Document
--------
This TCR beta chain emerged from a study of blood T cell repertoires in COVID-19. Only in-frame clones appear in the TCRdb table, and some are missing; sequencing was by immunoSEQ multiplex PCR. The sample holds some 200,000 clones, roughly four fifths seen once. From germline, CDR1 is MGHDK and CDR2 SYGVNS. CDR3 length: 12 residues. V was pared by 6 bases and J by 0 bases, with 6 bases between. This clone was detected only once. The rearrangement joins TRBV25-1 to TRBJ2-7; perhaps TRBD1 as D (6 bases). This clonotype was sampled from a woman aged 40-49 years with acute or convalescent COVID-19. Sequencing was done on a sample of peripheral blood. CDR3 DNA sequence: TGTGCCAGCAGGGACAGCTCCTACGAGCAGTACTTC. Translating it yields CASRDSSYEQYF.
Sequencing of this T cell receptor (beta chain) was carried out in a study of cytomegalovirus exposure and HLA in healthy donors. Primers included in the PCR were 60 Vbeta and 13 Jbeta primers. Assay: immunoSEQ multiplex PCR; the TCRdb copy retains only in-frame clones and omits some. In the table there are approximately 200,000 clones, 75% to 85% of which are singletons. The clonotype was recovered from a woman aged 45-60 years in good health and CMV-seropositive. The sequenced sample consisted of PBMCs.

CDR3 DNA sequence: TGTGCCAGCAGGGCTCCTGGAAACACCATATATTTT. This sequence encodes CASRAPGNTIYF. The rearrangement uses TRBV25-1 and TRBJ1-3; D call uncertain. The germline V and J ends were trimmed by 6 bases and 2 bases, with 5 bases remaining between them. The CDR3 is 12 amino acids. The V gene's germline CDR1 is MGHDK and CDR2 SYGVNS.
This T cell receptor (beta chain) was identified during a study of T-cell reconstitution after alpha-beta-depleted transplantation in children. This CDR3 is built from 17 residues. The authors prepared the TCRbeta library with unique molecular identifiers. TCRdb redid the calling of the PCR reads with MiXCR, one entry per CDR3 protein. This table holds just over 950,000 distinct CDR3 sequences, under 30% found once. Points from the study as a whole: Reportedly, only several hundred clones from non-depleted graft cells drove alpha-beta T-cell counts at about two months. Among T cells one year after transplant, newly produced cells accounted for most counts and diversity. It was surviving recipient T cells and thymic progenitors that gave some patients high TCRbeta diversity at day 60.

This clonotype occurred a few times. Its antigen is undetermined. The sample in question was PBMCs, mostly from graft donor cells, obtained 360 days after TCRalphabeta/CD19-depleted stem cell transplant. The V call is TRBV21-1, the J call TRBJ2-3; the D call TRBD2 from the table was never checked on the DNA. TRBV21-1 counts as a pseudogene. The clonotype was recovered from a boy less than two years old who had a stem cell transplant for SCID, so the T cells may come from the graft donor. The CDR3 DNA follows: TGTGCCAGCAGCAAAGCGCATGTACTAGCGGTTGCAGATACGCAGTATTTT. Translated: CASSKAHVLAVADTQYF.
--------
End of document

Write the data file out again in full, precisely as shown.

This TCR beta chain emerged from a study of blood T cell repertoires in COVID-19. Only in-frame clones appear in the TCRdb table, and some are missing; sequencing was by immunoSEQ multiplex PCR. The sample holds some 200,000 clones, roughly four fifths seen once. From germline, CDR1 is MGHDK and CDR2 SYGVNS. CDR3 length: 12 residues. V was pared by 6 bases and J by 0 bases, with 6 bases between. This clone was detected only once. The rearrangement joins TRBV25-1 to TRBJ2-7; perhaps TRBD1 as D (6 bases). This clonotype was sampled from a woman aged 40-49 years with acute or convalescent COVID-19. Sequencing was done on a sample of peripheral blood. CDR3 DNA sequence: TGTGCCAGCAGGGACAGCTCCTACGAGCAGTACTTC. Translating it yields CASRDSSYEQYF.
Sequencing of this T cell receptor (beta chain) was carried out in a study of cytomegalovirus exposure and HLA in healthy donors. Primers included in the PCR were 60 Vbeta and 13 Jbeta primers. Assay: immunoSEQ multiplex PCR; the TCRdb copy retains only in-frame clones and omits some. In the table there are approximately 200,000 clones, 75% to 85% of which are singletons. The clonotype was recovered from a woman aged 45-60 years in good health and CMV-seropositive. The sequenced sample consisted of PBMCs.

CDR3 DNA sequence: TGTGCCAGCAGGGCTCCTGGAAACACCATATATTTT. This sequence encodes CASRAPGNTIYF. The rearrangement uses TRBV25-1 and TRBJ1-3; D call uncertain. The germline V and J ends were trimmed by 6 bases and 2 bases, with 5 bases remaining between them. The CDR3 is 12 amino acids. The V gene's germline CDR1 is MGHDK and CDR2 SYGVNS.
This T cell receptor (beta chain) was identified during a study of T-cell reconstitution after alpha-beta-depleted transplantation in children. This CDR3 is built from 17 residues. The authors prepared the TCRbeta library with unique molecular identifiers. TCRdb redid the calling of the PCR reads with MiXCR, one entry per CDR3 protein. This table holds just over 950,000 distinct CDR3 sequences, under 30% found once. Points from the study as a whole: Reportedly, only several hundred clones from non-depleted graft cells drove alpha-beta T-cell counts at about two months. Among T cells one year after transplant, newly produced cells accounted for most counts and diversity. It was surviving recipient T cells and thymic progenitors that gave some patients high TCRbeta diversity at day 60.

This clonotype occurred a few times. Its antigen is undetermined. The sample in question was PBMCs, mostly from graft donor cells, obtained 360 days after TCRalphabeta/CD19-depleted stem cell transplant. The V call is TRBV21-1, the J call TRBJ2-3; the D call TRBD2 from the table was never checked on the DNA. TRBV21-1 counts as a pseudogene. The clonotype was recovered from a boy less than two years old who had a stem cell transplant for SCID, so the T cells may come from the graft donor. The CDR3 DNA follows: TGTGCCAGCAGCAAAGCGCATGTACTAGCGGTTGCAGATACGCAGTATTTT. Translated: CASSKAHVLAVADTQYF.